Everything you need to know about the UCU strikes

The UCU strikes are set to go ahead but what does this mean for students?

Which universities will be affected?

61 universities across the country would be affected by the strike. Out of them, twelve are in London: Birkbeck, Brunel, City, Courtauld Institute, Goldsmiths, Imperial, KCL, London School of Hygiene and Tropical Medicine, Queen Mary, Royal Holloway, SOAS and UCL.

Not all staff members at universities are UCU members. It is up to their discretion whether to stand in solidarity with their striking colleagues or carry on with classes as usual.

When are the strikes supposed to take place?

  • Thursday 22 and Friday 23 February.
  • Monday 26, Tuesday 27 and Wednesday 28 February
  • Monday 5, Tuesday 6, Wednesday 7 and Thursday 8 March
  • Monday 12, Tuesday 13, Wednesday 14, Thursday 15 and Friday 16 March

Due to academic calendars, four universities – including King’s College London – will not be starting the strike with other universities. If the strike continues, then lecturers will be striking on : 

  • Monday 19 and Tuesday 20 March.

What will happen on strike days?

  • Lawful picket lines could be set up around university entrances.
  • Classes will be disrupted if no agreement is reached before the first strike date.
  • There is no legal obligation for staff members to inform their departments that they are striking. As a result, lecturers may or may not show up for seminars and lectures, and classes will be disrupted if the strike takes place.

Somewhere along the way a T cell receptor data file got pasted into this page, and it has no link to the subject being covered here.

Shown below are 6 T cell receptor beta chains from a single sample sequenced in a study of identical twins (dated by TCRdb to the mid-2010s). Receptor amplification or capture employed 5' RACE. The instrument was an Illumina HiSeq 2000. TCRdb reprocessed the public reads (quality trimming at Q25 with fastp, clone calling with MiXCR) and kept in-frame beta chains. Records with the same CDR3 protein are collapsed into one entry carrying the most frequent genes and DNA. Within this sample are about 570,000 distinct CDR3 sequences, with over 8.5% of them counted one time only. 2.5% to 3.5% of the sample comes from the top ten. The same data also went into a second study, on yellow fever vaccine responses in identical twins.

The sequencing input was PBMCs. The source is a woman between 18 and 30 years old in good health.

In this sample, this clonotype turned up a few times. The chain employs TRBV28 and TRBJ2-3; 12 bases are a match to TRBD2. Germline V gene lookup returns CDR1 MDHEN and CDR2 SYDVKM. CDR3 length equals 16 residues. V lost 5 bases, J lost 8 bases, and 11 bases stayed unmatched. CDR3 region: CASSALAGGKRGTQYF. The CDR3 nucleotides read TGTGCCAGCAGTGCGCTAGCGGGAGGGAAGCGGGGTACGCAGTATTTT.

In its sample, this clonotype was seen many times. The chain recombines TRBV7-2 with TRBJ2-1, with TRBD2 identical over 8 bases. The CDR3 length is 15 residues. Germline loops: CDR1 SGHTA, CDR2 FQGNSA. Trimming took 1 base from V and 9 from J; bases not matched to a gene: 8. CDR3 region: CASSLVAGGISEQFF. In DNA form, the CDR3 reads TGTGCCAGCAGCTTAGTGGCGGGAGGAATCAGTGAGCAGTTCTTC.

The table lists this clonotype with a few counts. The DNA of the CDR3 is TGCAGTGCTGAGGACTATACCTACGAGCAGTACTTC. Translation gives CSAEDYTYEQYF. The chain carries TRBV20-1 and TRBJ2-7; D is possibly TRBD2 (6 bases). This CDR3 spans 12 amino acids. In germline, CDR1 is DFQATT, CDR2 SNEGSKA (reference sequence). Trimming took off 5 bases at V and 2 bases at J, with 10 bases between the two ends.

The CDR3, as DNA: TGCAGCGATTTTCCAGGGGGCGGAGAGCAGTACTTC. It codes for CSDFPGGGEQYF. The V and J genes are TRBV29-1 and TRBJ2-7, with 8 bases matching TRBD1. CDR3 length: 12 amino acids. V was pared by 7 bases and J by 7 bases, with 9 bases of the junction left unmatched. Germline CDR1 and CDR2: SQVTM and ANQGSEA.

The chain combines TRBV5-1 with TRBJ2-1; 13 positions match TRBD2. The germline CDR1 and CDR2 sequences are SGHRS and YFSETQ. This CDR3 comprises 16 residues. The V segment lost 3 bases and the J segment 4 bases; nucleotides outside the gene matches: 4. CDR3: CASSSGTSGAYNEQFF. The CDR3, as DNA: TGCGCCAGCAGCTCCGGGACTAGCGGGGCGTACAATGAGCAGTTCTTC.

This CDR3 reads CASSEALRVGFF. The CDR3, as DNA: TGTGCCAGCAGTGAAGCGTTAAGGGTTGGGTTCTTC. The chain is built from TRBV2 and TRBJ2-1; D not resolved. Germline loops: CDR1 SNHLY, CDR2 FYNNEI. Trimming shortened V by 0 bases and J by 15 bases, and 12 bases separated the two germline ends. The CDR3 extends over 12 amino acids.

• In some institutions, lecturers wrote to students to inform them lectures will still be taking place (and attendance will still be taken), after individual requests from students for information.

Why are UCU members striking?

  • At present, those on USS with salaries up to £55,550 have what’s called a Defined Benefit Pension, which means their employers promise to pay them specified pension payments on retirement. For money earned over this threshold, pension contributions are instead put into a Defined Contribution Model, which means pension payments on retirement depend entirely on returns from stock market investment.
  • UUK’s proposal would move the entirety of members’ earnings on to a defined contribution model, in a bid to close a deficit that USS estimates to be £7.5 billion.
  • UCU says this would leave a typical lecturer almost £10,000 a year worse off once they retire.

What does this mean for students?

  • Unless an agreement is reached, it is likely that students will have classes disrupted.
  • However, as lecturers are not obliged to inform their heads of department about whether they will be striking, students will have to contact lecturers individually – who can inform them at their discretion – or turn up on the day of seminars and lectures and find out.

Are the strikes definitely going ahead?

  • At present, some institutions have informed students that they are negotiating with UCU and Universities UK in order to come to an agreement.
  • However, there has been no further information provided from UCU or institutions involved to suggest this is the case.

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